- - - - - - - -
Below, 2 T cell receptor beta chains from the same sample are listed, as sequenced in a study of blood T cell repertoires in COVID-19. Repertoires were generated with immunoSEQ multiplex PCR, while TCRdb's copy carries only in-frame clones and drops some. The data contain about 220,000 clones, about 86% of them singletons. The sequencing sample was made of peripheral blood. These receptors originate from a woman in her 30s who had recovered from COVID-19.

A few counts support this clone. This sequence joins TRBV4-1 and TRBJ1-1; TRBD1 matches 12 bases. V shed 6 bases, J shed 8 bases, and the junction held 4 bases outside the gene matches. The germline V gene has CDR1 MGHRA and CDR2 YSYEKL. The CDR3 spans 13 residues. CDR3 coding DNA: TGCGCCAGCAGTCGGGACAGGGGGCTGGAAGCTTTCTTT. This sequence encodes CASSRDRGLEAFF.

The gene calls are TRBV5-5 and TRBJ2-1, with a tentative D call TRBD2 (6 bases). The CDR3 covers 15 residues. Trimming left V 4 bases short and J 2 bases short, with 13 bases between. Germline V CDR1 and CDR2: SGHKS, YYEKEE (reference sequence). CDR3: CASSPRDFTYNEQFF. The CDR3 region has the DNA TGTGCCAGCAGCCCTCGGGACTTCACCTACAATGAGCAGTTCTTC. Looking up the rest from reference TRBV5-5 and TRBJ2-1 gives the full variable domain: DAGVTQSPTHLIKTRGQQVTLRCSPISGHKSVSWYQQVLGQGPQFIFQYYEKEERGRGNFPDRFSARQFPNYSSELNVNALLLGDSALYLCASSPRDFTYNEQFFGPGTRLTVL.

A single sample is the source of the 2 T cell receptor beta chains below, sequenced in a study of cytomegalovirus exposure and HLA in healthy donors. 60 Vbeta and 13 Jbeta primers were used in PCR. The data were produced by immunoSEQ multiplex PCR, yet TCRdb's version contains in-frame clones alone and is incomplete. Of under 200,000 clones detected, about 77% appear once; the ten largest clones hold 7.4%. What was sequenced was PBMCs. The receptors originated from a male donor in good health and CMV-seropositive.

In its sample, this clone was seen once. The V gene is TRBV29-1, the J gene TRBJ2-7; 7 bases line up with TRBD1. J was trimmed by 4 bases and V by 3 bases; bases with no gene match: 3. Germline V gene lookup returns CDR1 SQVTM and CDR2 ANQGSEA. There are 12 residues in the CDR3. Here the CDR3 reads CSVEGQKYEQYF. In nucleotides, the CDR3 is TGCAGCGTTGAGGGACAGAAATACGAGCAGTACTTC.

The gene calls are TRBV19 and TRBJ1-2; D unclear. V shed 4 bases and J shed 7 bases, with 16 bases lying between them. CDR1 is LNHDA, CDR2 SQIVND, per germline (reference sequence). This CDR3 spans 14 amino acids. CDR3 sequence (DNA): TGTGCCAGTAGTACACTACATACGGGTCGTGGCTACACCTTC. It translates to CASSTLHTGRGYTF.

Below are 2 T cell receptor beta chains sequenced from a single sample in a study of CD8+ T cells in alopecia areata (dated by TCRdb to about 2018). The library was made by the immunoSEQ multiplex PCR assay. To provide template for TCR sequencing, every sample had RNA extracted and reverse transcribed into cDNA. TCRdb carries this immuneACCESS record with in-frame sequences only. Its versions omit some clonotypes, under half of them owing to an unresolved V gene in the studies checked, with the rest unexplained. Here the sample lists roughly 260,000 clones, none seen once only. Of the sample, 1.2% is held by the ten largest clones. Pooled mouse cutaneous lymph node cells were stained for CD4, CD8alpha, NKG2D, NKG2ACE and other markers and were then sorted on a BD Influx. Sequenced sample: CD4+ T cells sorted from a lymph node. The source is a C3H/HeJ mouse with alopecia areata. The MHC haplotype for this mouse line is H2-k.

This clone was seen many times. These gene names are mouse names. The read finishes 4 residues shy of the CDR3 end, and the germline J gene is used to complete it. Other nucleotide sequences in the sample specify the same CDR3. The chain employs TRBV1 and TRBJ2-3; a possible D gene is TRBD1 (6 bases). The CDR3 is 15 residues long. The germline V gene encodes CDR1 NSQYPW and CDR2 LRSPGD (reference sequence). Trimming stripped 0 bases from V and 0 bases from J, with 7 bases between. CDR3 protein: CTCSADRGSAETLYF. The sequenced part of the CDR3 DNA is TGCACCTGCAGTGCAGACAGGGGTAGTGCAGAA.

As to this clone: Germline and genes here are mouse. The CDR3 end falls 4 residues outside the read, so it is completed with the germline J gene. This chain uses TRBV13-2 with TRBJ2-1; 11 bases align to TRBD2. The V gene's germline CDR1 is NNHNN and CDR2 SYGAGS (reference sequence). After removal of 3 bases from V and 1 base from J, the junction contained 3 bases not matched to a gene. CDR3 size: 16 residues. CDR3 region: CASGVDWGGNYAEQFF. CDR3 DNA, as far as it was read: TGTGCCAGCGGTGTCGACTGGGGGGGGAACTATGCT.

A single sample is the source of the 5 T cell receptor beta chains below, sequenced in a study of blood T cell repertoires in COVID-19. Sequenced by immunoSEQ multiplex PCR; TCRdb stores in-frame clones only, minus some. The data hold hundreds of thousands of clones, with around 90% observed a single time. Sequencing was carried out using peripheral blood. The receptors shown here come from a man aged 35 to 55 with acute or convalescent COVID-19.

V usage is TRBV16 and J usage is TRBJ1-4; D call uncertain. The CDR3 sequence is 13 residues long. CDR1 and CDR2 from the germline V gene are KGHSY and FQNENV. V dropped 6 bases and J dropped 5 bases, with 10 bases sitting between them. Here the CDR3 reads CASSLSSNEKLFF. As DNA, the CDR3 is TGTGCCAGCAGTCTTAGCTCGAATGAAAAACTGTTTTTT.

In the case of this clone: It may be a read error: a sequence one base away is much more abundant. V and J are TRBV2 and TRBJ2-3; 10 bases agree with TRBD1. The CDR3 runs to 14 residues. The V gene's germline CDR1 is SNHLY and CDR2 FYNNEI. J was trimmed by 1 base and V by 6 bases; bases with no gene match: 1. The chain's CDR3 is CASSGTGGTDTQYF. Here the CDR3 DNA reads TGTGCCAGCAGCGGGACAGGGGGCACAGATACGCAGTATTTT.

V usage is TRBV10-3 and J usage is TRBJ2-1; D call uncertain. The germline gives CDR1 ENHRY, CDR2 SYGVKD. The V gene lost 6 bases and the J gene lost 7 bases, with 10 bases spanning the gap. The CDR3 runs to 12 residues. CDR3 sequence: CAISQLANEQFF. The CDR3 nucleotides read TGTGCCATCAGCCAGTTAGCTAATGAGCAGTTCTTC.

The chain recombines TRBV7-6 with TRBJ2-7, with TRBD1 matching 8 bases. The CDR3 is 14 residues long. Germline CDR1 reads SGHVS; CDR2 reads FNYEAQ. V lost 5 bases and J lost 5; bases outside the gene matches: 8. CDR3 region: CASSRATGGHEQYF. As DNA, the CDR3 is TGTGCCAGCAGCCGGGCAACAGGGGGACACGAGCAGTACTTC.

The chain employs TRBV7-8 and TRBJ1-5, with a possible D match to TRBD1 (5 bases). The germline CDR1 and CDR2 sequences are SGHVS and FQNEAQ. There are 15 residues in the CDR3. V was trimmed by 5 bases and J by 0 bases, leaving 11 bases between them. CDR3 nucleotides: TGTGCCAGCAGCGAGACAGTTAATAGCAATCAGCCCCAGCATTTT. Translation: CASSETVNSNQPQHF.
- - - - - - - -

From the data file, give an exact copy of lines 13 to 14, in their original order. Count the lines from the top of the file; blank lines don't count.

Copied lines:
V usage is TRBV10-3 and J usage is TRBJ2-1; D call uncertain. The germline gives CDR1 ENHRY, CDR2 SYGVKD. The V gene lost 6 bases and the J gene lost 7 bases, with 10 bases spanning the gap. The CDR3 runs to 12 residues. CDR3 sequence: CAISQLANEQFF. The CDR3 nucleotides read TGTGCCATCAGCCAGTTAGCTAATGAGCAGTTCTTC.

The chain recombines TRBV7-6 with TRBJ2-7, with TRBD1 matching 8 bases. The CDR3 is 14 residues long. Germline CDR1 reads SGHVS; CDR2 reads FNYEAQ. V lost 5 bases and J lost 5; bases outside the gene matches: 8. CDR3 region: CASSRATGGHEQYF. As DNA, the CDR3 is TGTGCCAGCAGCCGGGCAACAGGGGGACACGAGCAGTACTTC.